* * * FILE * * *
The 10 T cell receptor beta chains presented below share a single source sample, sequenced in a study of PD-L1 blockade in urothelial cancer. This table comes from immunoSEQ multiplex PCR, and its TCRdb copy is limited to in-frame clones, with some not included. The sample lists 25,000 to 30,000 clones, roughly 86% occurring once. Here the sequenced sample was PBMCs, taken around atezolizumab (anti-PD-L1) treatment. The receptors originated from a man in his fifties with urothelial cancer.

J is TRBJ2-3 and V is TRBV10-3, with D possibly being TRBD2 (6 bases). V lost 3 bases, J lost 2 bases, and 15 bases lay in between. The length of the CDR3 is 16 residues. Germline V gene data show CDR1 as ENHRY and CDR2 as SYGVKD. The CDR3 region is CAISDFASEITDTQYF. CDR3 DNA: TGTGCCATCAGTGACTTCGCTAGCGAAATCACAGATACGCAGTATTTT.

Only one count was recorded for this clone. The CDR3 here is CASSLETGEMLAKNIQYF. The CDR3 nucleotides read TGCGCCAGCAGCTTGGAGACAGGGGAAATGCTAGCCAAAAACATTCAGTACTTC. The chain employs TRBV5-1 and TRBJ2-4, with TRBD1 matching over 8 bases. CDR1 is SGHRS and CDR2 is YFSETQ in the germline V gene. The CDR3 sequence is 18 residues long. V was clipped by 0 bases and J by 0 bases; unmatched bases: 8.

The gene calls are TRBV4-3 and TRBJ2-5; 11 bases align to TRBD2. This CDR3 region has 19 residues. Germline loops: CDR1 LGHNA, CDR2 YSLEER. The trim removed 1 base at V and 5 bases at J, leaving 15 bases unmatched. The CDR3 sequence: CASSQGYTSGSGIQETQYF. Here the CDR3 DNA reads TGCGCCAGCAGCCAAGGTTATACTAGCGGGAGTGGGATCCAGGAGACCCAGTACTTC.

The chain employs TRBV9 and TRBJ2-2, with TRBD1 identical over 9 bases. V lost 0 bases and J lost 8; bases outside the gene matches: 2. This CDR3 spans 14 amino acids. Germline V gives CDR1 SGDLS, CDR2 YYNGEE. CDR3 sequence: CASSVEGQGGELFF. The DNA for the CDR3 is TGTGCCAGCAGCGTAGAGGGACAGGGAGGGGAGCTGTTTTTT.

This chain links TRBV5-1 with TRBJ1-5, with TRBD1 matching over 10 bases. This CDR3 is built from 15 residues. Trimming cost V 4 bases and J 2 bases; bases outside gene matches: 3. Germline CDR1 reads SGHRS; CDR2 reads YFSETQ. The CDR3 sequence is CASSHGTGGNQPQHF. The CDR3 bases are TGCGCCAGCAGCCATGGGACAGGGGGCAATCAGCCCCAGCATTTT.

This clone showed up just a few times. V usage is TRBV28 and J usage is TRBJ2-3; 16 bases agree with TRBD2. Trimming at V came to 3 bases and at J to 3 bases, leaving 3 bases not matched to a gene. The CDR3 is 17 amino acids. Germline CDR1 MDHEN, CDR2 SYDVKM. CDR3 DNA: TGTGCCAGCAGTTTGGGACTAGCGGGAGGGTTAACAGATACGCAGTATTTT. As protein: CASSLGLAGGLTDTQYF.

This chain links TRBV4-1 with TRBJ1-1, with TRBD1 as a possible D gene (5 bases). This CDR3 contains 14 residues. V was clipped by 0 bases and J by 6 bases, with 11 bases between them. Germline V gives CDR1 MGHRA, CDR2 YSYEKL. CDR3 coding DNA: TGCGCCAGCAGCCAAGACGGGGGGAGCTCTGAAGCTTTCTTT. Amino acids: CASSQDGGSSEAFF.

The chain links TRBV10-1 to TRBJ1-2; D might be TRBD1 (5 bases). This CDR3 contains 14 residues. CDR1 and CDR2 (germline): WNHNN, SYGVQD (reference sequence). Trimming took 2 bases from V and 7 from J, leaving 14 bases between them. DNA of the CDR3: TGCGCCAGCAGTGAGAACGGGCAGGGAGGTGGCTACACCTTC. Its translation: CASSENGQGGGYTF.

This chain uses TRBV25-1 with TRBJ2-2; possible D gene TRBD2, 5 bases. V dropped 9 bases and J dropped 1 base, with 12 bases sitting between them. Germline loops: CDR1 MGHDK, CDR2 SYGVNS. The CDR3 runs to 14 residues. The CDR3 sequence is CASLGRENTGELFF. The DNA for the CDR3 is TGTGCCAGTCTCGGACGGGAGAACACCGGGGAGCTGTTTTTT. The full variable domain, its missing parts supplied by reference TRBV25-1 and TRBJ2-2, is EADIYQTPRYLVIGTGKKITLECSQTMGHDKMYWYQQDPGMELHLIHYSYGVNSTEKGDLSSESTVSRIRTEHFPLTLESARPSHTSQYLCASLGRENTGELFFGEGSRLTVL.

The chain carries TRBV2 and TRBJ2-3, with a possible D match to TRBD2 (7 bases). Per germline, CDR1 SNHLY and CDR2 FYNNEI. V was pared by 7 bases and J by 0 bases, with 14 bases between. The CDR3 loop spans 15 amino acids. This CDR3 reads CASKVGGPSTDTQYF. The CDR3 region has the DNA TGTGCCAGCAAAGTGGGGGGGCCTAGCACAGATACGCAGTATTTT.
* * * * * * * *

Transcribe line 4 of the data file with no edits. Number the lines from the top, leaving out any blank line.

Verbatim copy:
The gene calls are TRBV4-3 and TRBJ2-5; 11 bases align to TRBD2. This CDR3 region has 19 residues. Germline loops: CDR1 LGHNA, CDR2 YSLEER. The trim removed 1 base at V and 5 bases at J, leaving 15 bases unmatched. The CDR3 sequence: CASSQGYTSGSGIQETQYF. Here the CDR3 DNA reads TGCGCCAGCAGCCAAGGTTATACTAGCGGGAGTGGGATCCAGGAGACCCAGTACTTC.